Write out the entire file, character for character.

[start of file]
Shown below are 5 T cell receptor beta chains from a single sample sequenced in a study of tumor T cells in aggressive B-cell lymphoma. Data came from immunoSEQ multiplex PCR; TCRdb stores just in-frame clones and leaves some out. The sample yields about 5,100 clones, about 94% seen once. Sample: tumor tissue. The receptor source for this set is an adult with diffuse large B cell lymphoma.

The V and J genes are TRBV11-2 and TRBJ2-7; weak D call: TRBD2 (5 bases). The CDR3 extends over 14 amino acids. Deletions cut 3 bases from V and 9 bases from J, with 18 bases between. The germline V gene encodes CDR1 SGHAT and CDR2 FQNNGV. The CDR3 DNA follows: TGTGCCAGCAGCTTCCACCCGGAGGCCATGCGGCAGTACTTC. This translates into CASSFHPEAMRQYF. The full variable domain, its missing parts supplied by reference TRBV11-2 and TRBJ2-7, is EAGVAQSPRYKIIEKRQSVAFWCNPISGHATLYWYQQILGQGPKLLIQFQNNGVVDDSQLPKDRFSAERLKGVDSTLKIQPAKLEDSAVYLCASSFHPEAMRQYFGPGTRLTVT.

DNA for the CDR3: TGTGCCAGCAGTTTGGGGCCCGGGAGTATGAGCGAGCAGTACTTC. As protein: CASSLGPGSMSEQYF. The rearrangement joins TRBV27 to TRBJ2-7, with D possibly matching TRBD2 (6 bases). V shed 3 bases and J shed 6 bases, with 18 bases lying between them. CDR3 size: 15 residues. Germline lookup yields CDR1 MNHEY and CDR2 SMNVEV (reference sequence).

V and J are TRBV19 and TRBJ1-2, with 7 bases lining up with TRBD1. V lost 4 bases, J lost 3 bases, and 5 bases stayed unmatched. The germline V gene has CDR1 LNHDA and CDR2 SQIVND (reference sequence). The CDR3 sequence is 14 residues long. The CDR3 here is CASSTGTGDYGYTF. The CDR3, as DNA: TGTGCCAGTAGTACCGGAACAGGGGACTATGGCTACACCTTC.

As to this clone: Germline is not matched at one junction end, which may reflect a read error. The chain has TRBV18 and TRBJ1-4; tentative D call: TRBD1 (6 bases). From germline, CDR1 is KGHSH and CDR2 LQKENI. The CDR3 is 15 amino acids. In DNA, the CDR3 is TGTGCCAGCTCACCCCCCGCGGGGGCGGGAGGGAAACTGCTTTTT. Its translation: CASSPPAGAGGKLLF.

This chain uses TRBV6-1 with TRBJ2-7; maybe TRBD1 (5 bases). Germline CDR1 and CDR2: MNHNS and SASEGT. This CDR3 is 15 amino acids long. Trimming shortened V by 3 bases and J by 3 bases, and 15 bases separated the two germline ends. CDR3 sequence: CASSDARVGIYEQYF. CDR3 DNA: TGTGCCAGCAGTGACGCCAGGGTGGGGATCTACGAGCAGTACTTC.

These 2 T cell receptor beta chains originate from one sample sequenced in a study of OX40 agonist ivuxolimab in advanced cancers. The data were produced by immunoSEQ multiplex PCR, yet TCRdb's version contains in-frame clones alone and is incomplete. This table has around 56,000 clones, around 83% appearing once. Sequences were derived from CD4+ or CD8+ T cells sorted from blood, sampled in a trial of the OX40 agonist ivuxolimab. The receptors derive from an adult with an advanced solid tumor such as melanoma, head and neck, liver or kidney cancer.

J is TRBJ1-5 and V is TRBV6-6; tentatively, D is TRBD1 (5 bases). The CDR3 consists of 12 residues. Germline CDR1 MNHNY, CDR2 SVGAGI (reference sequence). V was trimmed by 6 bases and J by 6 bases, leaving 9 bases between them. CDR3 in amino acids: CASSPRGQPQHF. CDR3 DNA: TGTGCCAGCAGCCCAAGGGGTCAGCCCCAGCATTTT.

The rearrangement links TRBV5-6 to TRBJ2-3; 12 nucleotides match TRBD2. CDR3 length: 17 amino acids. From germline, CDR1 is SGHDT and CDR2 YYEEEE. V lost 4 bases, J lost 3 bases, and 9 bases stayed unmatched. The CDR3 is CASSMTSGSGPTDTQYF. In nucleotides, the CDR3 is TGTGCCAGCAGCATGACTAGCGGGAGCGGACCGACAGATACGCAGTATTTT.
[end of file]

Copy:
Shown below are 5 T cell receptor beta chains from a single sample sequenced in a study of tumor T cells in aggressive B-cell lymphoma. Data came from immunoSEQ multiplex PCR; TCRdb stores just in-frame clones and leaves some out. The sample yields about 5,100 clones, about 94% seen once. Sample: tumor tissue. The receptor source for this set is an adult with diffuse large B cell lymphoma.

The V and J genes are TRBV11-2 and TRBJ2-7; weak D call: TRBD2 (5 bases). The CDR3 extends over 14 amino acids. Deletions cut 3 bases from V and 9 bases from J, with 18 bases between. The germline V gene encodes CDR1 SGHAT and CDR2 FQNNGV. The CDR3 DNA follows: TGTGCCAGCAGCTTCCACCCGGAGGCCATGCGGCAGTACTTC. This translates into CASSFHPEAMRQYF. The full variable domain, its missing parts supplied by reference TRBV11-2 and TRBJ2-7, is EAGVAQSPRYKIIEKRQSVAFWCNPISGHATLYWYQQILGQGPKLLIQFQNNGVVDDSQLPKDRFSAERLKGVDSTLKIQPAKLEDSAVYLCASSFHPEAMRQYFGPGTRLTVT.

DNA for the CDR3: TGTGCCAGCAGTTTGGGGCCCGGGAGTATGAGCGAGCAGTACTTC. As protein: CASSLGPGSMSEQYF. The rearrangement joins TRBV27 to TRBJ2-7, with D possibly matching TRBD2 (6 bases). V shed 3 bases and J shed 6 bases, with 18 bases lying between them. CDR3 size: 15 residues. Germline lookup yields CDR1 MNHEY and CDR2 SMNVEV (reference sequence).

V and J are TRBV19 and TRBJ1-2, with 7 bases lining up with TRBD1. V lost 4 bases, J lost 3 bases, and 5 bases stayed unmatched. The germline V gene has CDR1 LNHDA and CDR2 SQIVND (reference sequence). The CDR3 sequence is 14 residues long. The CDR3 here is CASSTGTGDYGYTF. The CDR3, as DNA: TGTGCCAGTAGTACCGGAACAGGGGACTATGGCTACACCTTC.

As to this clone: Germline is not matched at one junction end, which may reflect a read error. The chain has TRBV18 and TRBJ1-4; tentative D call: TRBD1 (6 bases). From germline, CDR1 is KGHSH and CDR2 LQKENI. The CDR3 is 15 amino acids. In DNA, the CDR3 is TGTGCCAGCTCACCCCCCGCGGGGGCGGGAGGGAAACTGCTTTTT. Its translation: CASSPPAGAGGKLLF.

This chain uses TRBV6-1 with TRBJ2-7; maybe TRBD1 (5 bases). Germline CDR1 and CDR2: MNHNS and SASEGT. This CDR3 is 15 amino acids long. Trimming shortened V by 3 bases and J by 3 bases, and 15 bases separated the two germline ends. CDR3 sequence: CASSDARVGIYEQYF. CDR3 DNA: TGTGCCAGCAGTGACGCCAGGGTGGGGATCTACGAGCAGTACTTC.

These 2 T cell receptor beta chains originate from one sample sequenced in a study of OX40 agonist ivuxolimab in advanced cancers. The data were produced by immunoSEQ multiplex PCR, yet TCRdb's version contains in-frame clones alone and is incomplete. This table has around 56,000 clones, around 83% appearing once. Sequences were derived from CD4+ or CD8+ T cells sorted from blood, sampled in a trial of the OX40 agonist ivuxolimab. The receptors derive from an adult with an advanced solid tumor such as melanoma, head and neck, liver or kidney cancer.

J is TRBJ1-5 and V is TRBV6-6; tentatively, D is TRBD1 (5 bases). The CDR3 consists of 12 residues. Germline CDR1 MNHNY, CDR2 SVGAGI (reference sequence). V was trimmed by 6 bases and J by 6 bases, leaving 9 bases between them. CDR3 in amino acids: CASSPRGQPQHF. CDR3 DNA: TGTGCCAGCAGCCCAAGGGGTCAGCCCCAGCATTTT.

The rearrangement links TRBV5-6 to TRBJ2-3; 12 nucleotides match TRBD2. CDR3 length: 17 amino acids. From germline, CDR1 is SGHDT and CDR2 YYEEEE. V lost 4 bases, J lost 3 bases, and 9 bases stayed unmatched. The CDR3 is CASSMTSGSGPTDTQYF. In nucleotides, the CDR3 is TGTGCCAGCAGCATGACTAGCGGGAGCGGACCGACAGATACGCAGTATTTT.